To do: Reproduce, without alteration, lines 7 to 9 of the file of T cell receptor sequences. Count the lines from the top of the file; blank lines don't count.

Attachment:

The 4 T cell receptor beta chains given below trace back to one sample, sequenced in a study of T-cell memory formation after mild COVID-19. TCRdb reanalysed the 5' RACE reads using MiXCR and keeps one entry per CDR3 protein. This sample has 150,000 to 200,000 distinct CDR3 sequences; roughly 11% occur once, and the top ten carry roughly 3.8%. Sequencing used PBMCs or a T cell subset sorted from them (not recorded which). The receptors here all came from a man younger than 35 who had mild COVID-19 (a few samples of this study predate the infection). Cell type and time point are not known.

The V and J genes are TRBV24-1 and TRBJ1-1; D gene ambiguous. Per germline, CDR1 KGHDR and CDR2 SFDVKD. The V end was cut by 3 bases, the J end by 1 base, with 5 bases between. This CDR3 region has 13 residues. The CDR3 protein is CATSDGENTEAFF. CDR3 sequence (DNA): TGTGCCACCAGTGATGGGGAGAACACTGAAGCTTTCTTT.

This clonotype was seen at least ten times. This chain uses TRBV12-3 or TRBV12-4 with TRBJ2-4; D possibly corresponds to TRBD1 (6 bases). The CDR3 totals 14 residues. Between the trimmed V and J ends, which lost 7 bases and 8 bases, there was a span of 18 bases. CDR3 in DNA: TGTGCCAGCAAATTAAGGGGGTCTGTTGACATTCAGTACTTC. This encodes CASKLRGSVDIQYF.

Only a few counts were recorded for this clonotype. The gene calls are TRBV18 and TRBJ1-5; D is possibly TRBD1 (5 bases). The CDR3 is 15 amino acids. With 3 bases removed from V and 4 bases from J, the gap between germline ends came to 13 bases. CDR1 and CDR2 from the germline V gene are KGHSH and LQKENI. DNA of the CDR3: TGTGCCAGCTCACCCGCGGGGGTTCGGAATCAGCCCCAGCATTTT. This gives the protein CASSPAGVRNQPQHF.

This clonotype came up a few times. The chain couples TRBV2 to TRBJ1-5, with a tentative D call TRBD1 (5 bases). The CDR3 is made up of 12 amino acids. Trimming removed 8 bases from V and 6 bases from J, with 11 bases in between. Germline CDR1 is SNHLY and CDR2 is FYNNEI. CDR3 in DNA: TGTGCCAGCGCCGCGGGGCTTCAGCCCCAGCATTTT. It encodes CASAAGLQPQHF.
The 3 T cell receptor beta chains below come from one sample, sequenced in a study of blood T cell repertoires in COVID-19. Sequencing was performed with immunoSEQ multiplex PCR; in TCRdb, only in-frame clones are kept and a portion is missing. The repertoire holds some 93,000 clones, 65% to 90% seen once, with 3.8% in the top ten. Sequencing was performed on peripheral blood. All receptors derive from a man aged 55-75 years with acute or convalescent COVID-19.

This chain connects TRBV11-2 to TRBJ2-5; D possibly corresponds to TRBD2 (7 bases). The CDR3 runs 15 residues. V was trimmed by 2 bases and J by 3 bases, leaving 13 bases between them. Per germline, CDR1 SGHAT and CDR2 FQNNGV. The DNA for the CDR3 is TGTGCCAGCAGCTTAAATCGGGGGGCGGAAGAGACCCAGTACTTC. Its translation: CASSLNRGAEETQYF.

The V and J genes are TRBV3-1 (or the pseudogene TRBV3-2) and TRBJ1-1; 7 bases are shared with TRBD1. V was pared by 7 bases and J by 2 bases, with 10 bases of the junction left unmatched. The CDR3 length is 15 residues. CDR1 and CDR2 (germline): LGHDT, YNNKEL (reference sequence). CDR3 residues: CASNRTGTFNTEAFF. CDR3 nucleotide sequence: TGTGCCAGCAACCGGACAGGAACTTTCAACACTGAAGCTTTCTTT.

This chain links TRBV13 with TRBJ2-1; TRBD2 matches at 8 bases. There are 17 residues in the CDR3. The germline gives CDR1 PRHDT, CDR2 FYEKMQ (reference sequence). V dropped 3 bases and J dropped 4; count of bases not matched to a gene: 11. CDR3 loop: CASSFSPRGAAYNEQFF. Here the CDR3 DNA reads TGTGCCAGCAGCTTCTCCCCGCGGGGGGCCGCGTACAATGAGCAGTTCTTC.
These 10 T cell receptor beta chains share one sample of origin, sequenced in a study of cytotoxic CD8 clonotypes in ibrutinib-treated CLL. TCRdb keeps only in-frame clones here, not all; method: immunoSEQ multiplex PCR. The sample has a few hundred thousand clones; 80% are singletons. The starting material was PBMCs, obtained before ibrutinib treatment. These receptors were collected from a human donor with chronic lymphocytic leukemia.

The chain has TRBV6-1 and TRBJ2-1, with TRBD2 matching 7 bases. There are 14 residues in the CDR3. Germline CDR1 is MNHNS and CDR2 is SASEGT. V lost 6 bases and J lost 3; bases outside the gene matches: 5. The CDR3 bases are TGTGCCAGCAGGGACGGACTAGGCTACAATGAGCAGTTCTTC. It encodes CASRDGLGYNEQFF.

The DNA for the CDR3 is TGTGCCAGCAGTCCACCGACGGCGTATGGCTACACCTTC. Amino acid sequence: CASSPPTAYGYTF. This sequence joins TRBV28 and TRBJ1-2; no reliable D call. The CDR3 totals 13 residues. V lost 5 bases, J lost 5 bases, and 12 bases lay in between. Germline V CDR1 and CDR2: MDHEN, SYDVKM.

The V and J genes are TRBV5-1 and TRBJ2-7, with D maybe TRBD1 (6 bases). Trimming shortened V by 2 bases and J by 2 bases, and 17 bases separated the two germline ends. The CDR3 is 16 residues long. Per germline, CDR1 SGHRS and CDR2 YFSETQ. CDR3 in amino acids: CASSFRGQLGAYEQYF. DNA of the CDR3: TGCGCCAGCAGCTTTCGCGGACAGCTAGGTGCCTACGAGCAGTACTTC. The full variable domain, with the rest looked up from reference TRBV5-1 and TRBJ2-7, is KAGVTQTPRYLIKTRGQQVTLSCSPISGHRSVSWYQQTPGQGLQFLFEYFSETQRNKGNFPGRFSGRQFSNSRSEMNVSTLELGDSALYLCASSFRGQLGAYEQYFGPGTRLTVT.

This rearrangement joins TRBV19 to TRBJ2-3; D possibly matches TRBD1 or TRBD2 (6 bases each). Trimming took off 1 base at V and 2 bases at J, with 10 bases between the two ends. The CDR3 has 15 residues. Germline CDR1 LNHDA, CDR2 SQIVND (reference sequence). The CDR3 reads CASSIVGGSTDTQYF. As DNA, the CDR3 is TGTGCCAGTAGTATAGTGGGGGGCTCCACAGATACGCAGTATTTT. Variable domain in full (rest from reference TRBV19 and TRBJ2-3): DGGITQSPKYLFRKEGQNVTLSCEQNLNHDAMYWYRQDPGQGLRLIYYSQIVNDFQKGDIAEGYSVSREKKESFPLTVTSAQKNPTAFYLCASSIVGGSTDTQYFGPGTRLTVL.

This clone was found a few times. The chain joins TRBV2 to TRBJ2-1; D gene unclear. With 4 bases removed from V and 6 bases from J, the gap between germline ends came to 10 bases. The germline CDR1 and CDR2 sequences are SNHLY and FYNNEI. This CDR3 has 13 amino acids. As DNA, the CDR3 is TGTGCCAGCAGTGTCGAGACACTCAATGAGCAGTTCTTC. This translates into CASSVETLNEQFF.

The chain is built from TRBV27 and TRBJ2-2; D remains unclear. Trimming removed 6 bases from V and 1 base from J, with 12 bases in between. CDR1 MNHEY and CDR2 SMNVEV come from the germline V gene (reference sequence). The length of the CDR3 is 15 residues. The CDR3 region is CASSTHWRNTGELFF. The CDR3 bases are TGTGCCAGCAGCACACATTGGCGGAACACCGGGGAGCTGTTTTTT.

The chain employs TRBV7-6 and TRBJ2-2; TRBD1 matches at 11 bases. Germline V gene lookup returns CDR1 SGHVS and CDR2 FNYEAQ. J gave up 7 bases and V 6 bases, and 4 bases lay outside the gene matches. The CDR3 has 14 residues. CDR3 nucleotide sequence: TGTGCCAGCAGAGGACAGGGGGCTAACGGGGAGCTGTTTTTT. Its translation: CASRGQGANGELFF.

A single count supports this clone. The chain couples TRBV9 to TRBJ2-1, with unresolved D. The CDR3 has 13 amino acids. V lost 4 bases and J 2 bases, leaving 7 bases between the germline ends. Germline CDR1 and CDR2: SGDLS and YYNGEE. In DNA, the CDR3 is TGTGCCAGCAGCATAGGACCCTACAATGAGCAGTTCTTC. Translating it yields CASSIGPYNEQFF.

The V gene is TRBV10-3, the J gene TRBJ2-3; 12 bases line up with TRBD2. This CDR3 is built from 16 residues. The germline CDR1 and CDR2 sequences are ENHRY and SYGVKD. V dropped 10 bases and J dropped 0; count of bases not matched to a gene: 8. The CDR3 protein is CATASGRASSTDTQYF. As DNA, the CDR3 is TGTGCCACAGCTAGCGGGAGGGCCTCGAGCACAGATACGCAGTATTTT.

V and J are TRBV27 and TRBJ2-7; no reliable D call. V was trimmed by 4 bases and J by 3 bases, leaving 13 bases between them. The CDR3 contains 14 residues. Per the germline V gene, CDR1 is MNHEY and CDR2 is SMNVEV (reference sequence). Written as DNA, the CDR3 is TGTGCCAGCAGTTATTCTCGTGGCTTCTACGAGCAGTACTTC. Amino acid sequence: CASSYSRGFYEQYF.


This chain connects TRBV11-2 to TRBJ2-5; D possibly corresponds to TRBD2 (7 bases). The CDR3 runs 15 residues. V was trimmed by 2 bases and J by 3 bases, leaving 13 bases between them. Per germline, CDR1 SGHAT and CDR2 FQNNGV. The DNA for the CDR3 is TGTGCCAGCAGCTTAAATCGGGGGGCGGAAGAGACCCAGTACTTC. Its translation: CASSLNRGAEETQYF.

The V and J genes are TRBV3-1 (or the pseudogene TRBV3-2) and TRBJ1-1; 7 bases are shared with TRBD1. V was pared by 7 bases and J by 2 bases, with 10 bases of the junction left unmatched. The CDR3 length is 15 residues. CDR1 and CDR2 (germline): LGHDT, YNNKEL (reference sequence). CDR3 residues: CASNRTGTFNTEAFF. CDR3 nucleotide sequence: TGTGCCAGCAACCGGACAGGAACTTTCAACACTGAAGCTTTCTTT.

This chain links TRBV13 with TRBJ2-1; TRBD2 matches at 8 bases. There are 17 residues in the CDR3. The germline gives CDR1 PRHDT, CDR2 FYEKMQ (reference sequence). V dropped 3 bases and J dropped 4; count of bases not matched to a gene: 11. CDR3 loop: CASSFSPRGAAYNEQFF. Here the CDR3 DNA reads TGTGCCAGCAGCTTCTCCCCGCGGGGGGCCGCGTACAATGAGCAGTTCTTC.